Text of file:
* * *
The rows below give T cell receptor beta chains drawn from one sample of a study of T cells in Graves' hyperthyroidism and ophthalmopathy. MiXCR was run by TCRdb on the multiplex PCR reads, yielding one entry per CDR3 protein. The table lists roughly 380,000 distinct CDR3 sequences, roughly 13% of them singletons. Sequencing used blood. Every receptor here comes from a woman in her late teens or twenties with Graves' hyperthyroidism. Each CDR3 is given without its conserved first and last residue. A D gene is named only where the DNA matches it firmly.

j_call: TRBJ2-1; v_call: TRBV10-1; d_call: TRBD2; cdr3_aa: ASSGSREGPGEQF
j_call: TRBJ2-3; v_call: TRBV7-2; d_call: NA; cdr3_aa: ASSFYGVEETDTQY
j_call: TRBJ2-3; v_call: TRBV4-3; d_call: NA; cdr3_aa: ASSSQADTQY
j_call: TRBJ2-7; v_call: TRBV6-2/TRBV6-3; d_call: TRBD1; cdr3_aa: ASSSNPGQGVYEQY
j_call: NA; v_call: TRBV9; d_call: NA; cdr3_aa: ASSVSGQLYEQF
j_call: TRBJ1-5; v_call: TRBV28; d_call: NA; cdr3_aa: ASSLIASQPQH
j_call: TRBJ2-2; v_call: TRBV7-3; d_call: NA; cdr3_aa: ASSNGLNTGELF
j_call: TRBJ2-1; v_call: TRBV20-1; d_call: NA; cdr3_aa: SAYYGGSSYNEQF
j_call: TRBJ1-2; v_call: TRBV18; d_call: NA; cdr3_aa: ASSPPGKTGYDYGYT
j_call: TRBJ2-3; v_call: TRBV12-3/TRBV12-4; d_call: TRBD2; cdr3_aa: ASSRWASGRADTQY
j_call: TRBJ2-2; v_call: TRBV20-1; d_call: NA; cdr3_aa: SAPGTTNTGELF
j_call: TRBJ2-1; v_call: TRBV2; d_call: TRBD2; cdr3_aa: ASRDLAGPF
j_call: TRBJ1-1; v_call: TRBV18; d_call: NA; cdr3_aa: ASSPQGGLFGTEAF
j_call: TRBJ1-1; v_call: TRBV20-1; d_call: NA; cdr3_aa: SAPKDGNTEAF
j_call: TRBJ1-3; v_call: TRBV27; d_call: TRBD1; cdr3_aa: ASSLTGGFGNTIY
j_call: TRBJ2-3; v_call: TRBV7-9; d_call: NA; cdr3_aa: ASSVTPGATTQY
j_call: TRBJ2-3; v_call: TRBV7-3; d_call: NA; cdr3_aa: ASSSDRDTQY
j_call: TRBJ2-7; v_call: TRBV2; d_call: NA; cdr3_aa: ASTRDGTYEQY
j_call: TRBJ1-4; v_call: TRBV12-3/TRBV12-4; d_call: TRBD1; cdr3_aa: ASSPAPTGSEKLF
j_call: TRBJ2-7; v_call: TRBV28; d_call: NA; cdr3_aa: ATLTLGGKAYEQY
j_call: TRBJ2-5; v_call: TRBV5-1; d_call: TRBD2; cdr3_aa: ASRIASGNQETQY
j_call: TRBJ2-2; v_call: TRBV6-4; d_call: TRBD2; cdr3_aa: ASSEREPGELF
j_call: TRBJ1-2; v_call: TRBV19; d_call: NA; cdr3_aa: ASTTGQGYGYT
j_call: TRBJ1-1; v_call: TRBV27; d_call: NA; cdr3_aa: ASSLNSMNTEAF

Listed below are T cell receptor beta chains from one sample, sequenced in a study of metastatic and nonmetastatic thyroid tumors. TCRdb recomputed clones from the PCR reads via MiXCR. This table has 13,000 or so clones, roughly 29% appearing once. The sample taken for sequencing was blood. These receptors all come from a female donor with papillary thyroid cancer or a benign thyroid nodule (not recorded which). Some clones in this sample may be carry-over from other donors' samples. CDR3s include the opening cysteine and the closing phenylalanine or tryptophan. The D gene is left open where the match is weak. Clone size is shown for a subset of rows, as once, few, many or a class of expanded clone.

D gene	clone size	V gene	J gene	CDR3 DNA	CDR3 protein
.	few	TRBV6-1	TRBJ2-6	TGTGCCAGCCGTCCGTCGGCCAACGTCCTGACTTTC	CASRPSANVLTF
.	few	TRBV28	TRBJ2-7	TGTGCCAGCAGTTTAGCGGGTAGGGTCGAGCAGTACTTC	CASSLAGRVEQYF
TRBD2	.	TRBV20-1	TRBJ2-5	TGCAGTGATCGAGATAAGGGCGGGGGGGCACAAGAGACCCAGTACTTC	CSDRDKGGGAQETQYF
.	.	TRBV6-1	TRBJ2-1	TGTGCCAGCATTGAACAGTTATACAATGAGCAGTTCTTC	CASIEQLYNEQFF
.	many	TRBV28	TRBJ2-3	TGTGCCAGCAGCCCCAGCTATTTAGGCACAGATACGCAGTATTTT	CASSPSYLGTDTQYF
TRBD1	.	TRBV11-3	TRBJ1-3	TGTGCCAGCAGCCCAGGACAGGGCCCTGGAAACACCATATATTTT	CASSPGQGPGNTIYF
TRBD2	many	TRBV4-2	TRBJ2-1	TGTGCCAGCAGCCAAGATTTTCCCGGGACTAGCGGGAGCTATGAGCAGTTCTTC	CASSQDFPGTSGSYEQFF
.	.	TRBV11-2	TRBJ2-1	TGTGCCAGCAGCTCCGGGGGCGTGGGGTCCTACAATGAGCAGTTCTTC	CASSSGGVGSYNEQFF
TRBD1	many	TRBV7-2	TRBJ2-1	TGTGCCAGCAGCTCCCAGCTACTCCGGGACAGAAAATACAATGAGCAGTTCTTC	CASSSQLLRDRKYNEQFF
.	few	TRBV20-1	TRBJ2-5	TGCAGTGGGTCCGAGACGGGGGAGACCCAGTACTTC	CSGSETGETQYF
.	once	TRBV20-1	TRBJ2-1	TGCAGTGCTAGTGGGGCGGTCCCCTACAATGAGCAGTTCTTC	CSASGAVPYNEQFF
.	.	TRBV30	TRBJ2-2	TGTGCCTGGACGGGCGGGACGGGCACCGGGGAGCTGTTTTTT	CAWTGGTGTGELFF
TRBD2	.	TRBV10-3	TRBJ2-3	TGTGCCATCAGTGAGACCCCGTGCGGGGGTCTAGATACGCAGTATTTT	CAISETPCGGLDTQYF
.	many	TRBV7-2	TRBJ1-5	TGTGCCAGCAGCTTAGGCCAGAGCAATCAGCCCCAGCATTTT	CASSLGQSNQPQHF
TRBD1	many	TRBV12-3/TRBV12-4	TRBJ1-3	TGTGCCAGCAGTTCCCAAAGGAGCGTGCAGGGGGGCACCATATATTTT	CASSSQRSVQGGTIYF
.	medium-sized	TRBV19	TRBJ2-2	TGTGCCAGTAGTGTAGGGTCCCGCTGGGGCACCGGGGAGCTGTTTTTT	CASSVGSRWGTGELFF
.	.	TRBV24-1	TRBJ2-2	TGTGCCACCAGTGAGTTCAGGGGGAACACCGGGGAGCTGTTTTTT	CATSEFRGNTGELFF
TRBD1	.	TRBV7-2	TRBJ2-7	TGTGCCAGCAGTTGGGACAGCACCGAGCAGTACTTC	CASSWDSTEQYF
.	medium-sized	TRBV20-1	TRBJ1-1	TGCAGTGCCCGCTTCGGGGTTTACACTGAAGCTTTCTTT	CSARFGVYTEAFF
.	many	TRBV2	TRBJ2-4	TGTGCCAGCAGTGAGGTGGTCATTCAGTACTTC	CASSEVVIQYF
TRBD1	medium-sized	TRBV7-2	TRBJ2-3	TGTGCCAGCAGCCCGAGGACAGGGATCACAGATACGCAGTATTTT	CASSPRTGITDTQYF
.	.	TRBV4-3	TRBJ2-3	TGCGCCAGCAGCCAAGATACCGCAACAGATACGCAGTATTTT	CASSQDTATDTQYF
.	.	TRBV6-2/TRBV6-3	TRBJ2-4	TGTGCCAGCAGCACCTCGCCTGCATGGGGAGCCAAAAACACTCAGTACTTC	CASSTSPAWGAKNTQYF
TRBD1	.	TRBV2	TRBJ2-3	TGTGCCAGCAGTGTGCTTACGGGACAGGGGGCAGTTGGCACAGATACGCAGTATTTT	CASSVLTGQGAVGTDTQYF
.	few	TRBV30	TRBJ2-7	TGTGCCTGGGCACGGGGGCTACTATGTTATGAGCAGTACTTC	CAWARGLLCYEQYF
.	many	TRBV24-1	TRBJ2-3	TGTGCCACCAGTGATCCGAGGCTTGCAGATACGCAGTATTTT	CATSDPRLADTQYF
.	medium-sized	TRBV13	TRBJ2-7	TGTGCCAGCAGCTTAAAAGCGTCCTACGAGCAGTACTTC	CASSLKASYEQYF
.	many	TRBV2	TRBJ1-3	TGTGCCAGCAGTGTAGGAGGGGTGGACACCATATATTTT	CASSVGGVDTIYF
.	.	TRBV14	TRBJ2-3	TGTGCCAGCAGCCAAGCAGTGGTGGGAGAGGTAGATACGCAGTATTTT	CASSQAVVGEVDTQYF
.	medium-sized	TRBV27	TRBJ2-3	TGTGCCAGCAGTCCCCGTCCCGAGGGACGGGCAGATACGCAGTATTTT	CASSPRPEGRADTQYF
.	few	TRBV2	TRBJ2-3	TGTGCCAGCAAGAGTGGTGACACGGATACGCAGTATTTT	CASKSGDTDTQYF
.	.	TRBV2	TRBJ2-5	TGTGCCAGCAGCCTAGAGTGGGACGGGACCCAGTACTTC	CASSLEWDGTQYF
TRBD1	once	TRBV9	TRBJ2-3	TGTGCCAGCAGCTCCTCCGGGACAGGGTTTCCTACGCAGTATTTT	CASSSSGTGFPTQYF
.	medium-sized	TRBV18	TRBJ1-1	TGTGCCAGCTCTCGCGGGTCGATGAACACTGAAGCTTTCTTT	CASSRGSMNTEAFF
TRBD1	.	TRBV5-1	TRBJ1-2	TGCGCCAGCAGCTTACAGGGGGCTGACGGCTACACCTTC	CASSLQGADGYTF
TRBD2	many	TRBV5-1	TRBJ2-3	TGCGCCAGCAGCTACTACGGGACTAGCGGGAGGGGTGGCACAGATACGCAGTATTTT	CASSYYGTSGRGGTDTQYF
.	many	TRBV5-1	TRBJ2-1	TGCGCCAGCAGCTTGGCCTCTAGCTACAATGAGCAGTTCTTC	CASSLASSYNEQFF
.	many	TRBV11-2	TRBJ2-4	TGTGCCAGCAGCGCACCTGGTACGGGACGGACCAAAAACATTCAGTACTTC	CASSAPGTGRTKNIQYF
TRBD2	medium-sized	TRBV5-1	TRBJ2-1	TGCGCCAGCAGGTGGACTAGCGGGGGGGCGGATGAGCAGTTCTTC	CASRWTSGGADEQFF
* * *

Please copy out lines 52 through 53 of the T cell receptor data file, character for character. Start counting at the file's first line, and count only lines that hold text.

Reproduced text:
.	few	TRBV30	TRBJ2-7	TGTGCCTGGGCACGGGGGCTACTATGTTATGAGCAGTACTTC	CAWARGLLCYEQYF
.	many	TRBV24-1	TRBJ2-3	TGTGCCACCAGTGATCCGAGGCTTGCAGATACGCAGTATTTT	CATSDPRLADTQYF